Life hasn’t gotten much better for the Arizona Diamondbacks. The batting is still atrocious (only the Padres have a worse batting average), the pitching is starting to show cracks in the dry wall, and their interim manager is 34-year-old A.J. Hinch, a former catcher with zero managerial experience. I believe the last person who can say that was Billy Heywood with the Twins.
But there has to be a silver lining with this team, right? After all, they were supposed to contend with the Dodgers, perhaps more so with a certain Manny Ramirez taking a league-mandated vacation.
The first place I looked for sanctuary was the bullpen. If the starting pitching is soft and the bats are softer, perhaps the relievers were saving the day on rare occasions the D’backs are able to scrounge up four runs. Through 46 games they have 14 saves, but only 20 wins. This gave them the highest percentage of “saved wins” of any team, a metric which unfortunately points back to the very truism I was trying to ignore: the hitting just isn’t getting it done.
Through eight innings, elite teams like the Dodgers and Phillies are having no problem blowing out their opponent. Meanwhile, Arizona’s lucky to have a three-run lead on any given night.
But is the bullpen at least decent? A quick sort of the bullpen stats revealed that, well, no they’re not.
The worst National League bullpen ERAs through May 25′s games:
13. Arizona: 8-6, 5.07
14. Chicago: 5-7, 5.23
15: Colorado: 4-9, 5.54
16: Washington: 3-17, 6.09
The first thing I thought of was how the hell does a bullpen lose 17 games through two months? Normally wins and losses are not indicators of an individual pitcher’s success, but it has merit with a collective bullpen. At 17 losses, the Washington Nationals’ bullpen is losing more games than their starters (15). Heck, The Tampa Bay Rays’ bullpen had only 17 losses for all of 2008.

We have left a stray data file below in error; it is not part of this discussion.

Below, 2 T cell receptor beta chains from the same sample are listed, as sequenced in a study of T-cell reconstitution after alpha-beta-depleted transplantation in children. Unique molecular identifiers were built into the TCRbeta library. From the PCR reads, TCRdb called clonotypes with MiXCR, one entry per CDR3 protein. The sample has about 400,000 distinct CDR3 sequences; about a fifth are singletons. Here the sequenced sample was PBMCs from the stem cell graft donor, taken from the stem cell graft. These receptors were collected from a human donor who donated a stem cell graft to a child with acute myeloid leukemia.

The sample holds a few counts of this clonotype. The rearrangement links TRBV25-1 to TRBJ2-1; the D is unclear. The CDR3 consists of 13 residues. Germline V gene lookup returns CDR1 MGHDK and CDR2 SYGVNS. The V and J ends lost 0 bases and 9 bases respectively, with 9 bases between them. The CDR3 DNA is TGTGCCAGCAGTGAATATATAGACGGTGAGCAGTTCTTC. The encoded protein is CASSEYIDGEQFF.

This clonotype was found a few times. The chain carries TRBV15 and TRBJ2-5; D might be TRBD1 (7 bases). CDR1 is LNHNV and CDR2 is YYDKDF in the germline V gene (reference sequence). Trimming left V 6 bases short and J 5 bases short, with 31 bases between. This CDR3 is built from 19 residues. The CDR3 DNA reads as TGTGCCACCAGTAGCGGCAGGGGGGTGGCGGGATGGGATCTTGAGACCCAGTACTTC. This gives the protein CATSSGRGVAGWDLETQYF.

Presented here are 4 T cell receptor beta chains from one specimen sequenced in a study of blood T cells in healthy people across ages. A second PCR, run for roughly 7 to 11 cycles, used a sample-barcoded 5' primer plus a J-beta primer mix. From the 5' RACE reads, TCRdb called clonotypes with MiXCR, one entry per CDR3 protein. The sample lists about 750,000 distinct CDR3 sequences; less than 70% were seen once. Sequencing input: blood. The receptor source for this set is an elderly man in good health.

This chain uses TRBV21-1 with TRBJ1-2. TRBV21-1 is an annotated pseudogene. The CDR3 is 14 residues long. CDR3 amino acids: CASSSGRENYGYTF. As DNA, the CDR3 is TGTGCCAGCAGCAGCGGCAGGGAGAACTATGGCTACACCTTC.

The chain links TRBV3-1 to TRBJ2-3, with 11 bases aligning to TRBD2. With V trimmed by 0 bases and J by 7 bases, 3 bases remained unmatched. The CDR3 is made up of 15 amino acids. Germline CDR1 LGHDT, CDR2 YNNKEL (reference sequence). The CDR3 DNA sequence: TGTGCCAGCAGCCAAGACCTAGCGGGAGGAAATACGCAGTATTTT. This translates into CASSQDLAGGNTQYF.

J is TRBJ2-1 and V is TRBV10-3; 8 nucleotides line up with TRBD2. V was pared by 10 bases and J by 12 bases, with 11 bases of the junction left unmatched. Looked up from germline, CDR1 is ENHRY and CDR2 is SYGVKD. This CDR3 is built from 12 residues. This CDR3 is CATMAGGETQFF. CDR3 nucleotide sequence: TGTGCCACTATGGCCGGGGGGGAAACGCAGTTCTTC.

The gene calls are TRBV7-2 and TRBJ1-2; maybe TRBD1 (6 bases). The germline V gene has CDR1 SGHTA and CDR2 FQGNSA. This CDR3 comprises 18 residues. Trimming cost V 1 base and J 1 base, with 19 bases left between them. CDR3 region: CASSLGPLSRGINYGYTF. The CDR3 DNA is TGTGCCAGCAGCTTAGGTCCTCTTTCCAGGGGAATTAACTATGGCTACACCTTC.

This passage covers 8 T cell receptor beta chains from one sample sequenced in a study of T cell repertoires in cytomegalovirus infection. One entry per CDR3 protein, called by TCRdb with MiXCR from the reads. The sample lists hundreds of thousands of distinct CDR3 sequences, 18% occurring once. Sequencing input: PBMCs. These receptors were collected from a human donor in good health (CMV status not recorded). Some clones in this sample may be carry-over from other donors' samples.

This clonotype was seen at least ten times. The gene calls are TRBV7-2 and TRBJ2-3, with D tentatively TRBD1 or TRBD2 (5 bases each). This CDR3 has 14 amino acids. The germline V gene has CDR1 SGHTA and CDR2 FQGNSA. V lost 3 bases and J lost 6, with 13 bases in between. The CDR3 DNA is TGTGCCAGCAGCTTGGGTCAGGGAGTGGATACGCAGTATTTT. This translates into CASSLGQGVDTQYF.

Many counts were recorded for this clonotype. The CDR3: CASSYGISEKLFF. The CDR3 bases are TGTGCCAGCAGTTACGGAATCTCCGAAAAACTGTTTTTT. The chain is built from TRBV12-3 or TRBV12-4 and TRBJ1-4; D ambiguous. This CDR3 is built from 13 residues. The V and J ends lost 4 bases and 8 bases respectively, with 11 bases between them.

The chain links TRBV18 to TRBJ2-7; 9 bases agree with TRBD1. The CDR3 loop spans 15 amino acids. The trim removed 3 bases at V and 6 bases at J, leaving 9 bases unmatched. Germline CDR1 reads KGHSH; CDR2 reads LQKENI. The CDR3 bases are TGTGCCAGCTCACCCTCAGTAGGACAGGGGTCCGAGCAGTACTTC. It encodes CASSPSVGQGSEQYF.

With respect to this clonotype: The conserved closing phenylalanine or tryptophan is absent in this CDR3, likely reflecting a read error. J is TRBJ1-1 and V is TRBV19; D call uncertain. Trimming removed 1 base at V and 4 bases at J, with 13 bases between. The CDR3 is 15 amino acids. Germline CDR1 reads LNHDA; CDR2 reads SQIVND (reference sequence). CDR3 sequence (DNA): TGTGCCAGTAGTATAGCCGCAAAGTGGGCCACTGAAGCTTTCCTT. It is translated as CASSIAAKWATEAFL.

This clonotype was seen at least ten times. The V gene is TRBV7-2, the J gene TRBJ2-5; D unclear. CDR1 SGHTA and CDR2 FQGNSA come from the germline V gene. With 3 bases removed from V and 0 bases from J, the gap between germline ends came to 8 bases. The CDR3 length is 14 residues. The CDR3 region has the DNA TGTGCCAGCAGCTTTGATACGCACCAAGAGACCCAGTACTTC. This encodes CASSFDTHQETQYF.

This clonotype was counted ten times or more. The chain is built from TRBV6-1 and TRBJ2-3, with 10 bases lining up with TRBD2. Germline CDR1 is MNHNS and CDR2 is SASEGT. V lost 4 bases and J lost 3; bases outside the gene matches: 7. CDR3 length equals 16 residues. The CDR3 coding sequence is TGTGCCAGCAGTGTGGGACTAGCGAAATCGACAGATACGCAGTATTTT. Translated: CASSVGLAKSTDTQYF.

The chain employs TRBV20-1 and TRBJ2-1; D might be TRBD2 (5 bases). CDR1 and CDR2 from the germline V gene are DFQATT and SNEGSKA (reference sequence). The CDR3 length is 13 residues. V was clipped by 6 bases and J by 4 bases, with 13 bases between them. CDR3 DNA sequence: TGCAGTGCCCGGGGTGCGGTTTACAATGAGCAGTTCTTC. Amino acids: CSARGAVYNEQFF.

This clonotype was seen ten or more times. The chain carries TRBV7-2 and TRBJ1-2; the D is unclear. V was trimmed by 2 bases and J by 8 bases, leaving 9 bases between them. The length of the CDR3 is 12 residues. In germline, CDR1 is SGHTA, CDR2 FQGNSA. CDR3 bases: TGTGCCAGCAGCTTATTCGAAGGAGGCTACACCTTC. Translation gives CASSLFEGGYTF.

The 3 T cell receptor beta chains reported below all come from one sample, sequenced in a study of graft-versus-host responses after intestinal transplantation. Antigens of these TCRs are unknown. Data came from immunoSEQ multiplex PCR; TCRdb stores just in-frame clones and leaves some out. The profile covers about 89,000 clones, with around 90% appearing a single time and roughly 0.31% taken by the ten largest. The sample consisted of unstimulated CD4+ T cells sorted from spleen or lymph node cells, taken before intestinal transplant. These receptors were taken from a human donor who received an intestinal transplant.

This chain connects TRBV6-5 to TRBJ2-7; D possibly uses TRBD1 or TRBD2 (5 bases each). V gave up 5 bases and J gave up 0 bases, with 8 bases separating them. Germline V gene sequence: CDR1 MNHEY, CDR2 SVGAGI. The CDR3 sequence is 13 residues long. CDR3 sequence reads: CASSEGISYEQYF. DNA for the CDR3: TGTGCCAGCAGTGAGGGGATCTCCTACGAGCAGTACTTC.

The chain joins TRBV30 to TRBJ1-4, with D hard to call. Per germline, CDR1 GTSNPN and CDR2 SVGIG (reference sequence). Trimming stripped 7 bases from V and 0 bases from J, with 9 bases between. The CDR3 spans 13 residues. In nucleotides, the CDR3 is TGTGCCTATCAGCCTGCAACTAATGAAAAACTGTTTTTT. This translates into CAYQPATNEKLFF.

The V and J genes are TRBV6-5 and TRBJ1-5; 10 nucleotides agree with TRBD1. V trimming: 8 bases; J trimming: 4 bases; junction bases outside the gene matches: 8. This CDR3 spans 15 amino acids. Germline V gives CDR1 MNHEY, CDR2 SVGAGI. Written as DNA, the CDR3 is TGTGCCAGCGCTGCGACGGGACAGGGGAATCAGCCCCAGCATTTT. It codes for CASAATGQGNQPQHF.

Let’s take that number (17) and appease Niles Standish by doubling it. Only five bullpens have lost more games than that:
2004 Rockies (39)
2002 Rangers (38)
1980 Mets (36)
1989 Braves, 2007 Orioles (35)
The Nats relievers are on pace to lose 61 games. This incredulous find made me hope Nationals Park’s gift shops offer aspirin.
Naturally, getting sidetracked like this successfully diverted my attention away from the Diamondbacks’ lousy hitting. Things could be worse, I guess — they could be the Nationals. They could have a bad bullpen, bad rotation, bad lineup, and perhaps most damning of all, they could play in the National League East.
That’s the beauty of the NL West. The Padres have shown that one trade rumor and two good weeks is all it takes to go from laughingstock to legitimate NL West contender. Remember that team that I mentioned had an even worse batting average than Arizona? They’re at .500 now. Sure, they’re still 8.5 games back of the Dodgers, who seem to have no problem without a dreadlocked slugger, but they just may be the team that finishes second in the NL West. It probably won’t mean playoffs (it’s way too early to talk Wild Card), but rising to the zenith of the bell curve is a great way to conceal futility. Maybe the D’backs should try it sometime. Soon.